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NAME ^

PRANG::XMLSchema::Guide - converting .xsd to PRANG by hand

OVERVIEW ^

With XMLSchema, you are supplied with a set of .xsd files which define the schema. This is specified in XML format. This document goes through conversion of a real XML Schema document, the example given here is the RFC 5732 EPP host mapping.

This man page is structured so that it can be used both as a tutorial and a reference; for use as a reference, scan the headings and look for the one that corresponds to the XML Schema structure you are encountering. For use as a tutorial, read from start to finish, if you like with the history of XML::EPP open in gitk or a similar tool.

EXAMPLE - RFC 5732 ^

MODULE NAMESPACE

The first thing to do is to choose a namespace which your classes will sit on. I like to keep each XML namespace in its own package heirarchy in Perl.

 <schema targetNamespace="urn:ietf:params:xml:ns:host-1.0"
       xmlns:host="urn:ietf:params:xml:ns:host-1.0"
       xmlns:epp="urn:ietf:params:xml:ns:epp-1.0"
       xmlns:eppcom="urn:ietf:params:xml:ns:eppcom-1.0"
       xmlns="http://www.w3.org/2001/XMLSchema"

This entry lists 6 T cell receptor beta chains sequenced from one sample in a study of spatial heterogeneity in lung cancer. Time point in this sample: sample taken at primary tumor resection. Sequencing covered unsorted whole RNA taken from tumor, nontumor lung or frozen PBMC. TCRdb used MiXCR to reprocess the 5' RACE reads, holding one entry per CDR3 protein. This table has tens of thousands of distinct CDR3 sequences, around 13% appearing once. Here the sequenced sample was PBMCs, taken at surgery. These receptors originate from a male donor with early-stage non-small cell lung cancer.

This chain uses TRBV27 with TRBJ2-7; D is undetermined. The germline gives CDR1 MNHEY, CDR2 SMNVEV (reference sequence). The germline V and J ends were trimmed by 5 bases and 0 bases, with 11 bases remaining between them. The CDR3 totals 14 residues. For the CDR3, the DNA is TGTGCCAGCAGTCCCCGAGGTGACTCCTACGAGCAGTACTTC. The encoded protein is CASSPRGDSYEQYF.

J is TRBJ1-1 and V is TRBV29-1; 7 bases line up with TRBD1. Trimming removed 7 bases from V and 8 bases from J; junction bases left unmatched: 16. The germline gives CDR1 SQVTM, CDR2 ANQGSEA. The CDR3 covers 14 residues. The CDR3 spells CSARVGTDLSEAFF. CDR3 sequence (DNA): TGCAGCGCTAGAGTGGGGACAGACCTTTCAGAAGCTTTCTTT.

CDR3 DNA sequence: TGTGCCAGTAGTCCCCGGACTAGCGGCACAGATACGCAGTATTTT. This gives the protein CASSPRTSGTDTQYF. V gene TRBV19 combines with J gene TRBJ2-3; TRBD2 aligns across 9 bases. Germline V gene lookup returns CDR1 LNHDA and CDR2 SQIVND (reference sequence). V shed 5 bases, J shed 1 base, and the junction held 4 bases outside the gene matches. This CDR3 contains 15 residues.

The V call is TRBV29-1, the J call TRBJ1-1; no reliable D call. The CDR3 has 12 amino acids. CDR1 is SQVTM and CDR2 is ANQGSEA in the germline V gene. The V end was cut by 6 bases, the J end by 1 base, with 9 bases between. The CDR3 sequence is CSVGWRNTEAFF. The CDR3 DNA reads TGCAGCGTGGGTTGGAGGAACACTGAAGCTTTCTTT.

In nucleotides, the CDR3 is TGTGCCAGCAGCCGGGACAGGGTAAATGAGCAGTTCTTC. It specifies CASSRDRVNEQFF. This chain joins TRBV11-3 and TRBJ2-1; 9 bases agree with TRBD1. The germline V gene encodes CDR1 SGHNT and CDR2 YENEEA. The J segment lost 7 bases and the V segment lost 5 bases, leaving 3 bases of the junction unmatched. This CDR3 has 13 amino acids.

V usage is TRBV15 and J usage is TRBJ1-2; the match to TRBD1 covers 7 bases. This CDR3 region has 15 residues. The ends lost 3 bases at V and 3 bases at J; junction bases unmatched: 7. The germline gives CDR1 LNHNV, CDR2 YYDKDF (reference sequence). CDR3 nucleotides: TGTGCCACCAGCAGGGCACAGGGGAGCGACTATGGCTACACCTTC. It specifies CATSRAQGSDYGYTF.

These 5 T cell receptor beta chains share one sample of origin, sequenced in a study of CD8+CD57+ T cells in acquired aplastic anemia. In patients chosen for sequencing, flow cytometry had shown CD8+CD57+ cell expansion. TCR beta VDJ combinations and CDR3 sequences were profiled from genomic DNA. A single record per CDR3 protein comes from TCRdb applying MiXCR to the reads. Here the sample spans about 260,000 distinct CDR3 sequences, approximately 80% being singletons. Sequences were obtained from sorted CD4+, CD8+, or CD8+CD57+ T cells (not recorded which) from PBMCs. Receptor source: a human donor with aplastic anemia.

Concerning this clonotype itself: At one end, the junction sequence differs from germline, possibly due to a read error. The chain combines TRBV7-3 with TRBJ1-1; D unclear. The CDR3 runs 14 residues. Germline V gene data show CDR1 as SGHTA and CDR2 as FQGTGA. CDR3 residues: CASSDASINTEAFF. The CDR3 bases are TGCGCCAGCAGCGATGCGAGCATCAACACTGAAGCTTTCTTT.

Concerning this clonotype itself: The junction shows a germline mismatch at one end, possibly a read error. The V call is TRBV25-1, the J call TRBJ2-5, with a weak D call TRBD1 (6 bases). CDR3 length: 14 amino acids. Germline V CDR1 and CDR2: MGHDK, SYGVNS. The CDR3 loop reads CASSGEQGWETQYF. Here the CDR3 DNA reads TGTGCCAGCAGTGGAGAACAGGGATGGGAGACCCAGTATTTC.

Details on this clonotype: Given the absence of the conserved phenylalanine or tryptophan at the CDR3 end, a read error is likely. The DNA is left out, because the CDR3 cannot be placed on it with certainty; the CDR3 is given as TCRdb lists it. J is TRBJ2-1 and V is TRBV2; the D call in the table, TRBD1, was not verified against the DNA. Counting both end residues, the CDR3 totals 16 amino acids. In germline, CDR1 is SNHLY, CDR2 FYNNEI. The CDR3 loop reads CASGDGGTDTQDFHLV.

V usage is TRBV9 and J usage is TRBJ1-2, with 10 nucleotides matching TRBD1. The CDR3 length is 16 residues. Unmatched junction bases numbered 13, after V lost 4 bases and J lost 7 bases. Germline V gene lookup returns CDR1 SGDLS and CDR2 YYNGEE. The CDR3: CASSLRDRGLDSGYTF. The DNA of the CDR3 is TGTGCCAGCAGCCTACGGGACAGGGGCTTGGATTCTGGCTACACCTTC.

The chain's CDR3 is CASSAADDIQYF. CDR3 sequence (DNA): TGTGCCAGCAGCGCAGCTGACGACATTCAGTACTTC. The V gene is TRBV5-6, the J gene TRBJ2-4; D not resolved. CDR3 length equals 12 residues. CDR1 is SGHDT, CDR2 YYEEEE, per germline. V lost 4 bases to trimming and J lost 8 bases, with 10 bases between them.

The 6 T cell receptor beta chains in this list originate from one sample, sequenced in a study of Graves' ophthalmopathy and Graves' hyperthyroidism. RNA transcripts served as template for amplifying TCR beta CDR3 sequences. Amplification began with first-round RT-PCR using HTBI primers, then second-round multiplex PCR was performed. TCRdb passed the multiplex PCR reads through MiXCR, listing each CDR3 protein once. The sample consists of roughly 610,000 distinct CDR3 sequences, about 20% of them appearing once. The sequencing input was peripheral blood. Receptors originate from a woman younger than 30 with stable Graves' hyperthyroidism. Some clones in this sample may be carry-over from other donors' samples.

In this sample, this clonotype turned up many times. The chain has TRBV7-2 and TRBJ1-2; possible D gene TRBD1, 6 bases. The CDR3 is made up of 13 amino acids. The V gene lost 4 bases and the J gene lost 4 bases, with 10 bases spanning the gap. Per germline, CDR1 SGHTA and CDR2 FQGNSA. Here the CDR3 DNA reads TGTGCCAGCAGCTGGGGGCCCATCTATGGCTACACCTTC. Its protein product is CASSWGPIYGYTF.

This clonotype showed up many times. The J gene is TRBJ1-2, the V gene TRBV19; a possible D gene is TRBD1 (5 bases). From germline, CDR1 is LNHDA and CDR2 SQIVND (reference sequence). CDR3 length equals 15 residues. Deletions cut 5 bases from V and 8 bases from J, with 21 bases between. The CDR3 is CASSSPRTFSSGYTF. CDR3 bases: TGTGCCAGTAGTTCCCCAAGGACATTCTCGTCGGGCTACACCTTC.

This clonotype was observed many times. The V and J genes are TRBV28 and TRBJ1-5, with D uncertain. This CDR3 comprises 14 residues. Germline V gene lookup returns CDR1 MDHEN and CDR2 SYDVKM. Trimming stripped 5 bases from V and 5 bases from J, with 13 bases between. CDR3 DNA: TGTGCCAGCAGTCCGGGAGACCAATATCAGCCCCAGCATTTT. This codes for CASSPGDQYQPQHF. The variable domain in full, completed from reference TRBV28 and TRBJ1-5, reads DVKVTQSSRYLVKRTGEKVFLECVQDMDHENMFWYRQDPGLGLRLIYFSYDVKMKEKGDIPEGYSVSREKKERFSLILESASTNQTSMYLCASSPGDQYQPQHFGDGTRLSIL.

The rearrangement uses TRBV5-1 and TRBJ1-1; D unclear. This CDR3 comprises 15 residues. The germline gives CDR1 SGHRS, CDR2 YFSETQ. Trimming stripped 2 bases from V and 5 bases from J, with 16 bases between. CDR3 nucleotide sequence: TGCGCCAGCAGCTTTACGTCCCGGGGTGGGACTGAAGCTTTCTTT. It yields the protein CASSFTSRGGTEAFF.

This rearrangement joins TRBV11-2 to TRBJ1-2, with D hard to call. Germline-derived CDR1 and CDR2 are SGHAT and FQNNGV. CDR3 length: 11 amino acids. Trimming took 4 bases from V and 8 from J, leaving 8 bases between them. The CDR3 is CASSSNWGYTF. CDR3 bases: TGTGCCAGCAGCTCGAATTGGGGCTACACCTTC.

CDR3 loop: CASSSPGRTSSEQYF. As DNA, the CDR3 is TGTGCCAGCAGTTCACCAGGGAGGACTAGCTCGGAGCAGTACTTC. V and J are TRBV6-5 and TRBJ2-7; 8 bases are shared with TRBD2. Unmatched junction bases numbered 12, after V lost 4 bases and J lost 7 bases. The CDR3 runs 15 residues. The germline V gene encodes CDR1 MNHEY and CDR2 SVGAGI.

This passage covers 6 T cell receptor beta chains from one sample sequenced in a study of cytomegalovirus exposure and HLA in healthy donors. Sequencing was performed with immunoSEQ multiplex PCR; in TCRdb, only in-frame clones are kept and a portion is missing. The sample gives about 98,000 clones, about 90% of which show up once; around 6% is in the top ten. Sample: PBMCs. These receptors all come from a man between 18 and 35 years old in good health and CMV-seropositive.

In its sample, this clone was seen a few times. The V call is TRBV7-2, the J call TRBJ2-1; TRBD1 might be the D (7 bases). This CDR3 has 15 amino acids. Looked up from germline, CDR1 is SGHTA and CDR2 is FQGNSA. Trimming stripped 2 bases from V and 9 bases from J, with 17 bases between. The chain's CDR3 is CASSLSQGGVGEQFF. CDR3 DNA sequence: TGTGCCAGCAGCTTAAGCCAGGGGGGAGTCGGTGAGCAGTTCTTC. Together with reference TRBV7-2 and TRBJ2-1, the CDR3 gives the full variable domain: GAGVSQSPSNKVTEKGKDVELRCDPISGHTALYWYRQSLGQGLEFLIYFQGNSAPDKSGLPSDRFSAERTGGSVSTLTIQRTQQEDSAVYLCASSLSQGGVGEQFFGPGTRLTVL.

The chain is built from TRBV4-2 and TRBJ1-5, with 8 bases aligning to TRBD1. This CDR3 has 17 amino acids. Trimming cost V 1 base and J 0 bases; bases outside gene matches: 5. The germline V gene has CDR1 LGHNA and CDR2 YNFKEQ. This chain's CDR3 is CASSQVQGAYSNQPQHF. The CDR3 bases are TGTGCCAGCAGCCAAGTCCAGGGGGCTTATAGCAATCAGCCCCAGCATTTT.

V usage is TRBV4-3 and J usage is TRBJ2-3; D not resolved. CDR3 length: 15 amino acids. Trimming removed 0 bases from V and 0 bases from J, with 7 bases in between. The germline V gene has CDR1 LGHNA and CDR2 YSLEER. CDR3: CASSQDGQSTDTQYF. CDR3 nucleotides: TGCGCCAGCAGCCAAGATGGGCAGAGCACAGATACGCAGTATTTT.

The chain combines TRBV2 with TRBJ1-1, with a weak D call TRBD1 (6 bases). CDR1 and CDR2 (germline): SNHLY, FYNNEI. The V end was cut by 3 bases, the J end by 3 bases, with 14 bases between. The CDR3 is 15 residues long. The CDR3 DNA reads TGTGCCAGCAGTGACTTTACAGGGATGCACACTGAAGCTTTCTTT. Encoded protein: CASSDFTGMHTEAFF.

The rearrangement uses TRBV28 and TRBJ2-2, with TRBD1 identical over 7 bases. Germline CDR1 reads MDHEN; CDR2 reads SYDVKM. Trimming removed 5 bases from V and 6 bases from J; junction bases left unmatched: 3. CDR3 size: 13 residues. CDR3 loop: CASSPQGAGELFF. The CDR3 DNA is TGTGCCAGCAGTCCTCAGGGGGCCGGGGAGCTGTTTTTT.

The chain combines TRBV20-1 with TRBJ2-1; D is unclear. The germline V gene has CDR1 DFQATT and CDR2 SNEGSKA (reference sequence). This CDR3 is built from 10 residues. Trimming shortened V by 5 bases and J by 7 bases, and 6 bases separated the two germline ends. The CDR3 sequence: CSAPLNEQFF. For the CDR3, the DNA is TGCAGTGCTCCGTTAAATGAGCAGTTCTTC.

elementFormDefault="qualified">

Five namespaces are defined here; the last one, xmlns=..., says the namespace that the schema itself is in. xmlns:foo defines what namespace nodes in this document with that prefix are in. However, unlike regular use of XML namespaces, this affects the interpretation of values, in particular values of the type= attribute of various XML Schema declaration elements.

The important one is targetNamespace - I decide to map to the XML::EPP::Host namespace, and so I create;

 package XML::EPP::Host::Node;
 use Moose::Role;
 sub xmlns { "urn:ietf:params:xml:ns:host-1.0" }
 use XML::EPP::Common;
 1;

Every class I compose this role into will get that XML namespace. This affects the default namespace for has_element definitions that are defined within that class.

I also include the XML::EPP::Common class so that all type definitions are always present. In fact, this had already been built to correspond to the namespace URI associated with the eppcom prefix above.

CONVERT ROOT NODE(S) TO PRANG::Graph CLASSES

If your XML language can have only one main element type, then make the "XML::Whatever" a normal class. If the language can have multiple elements, use roles. In the RFC XML Schema appendix, there are found the following top-level element definitions:

 <!--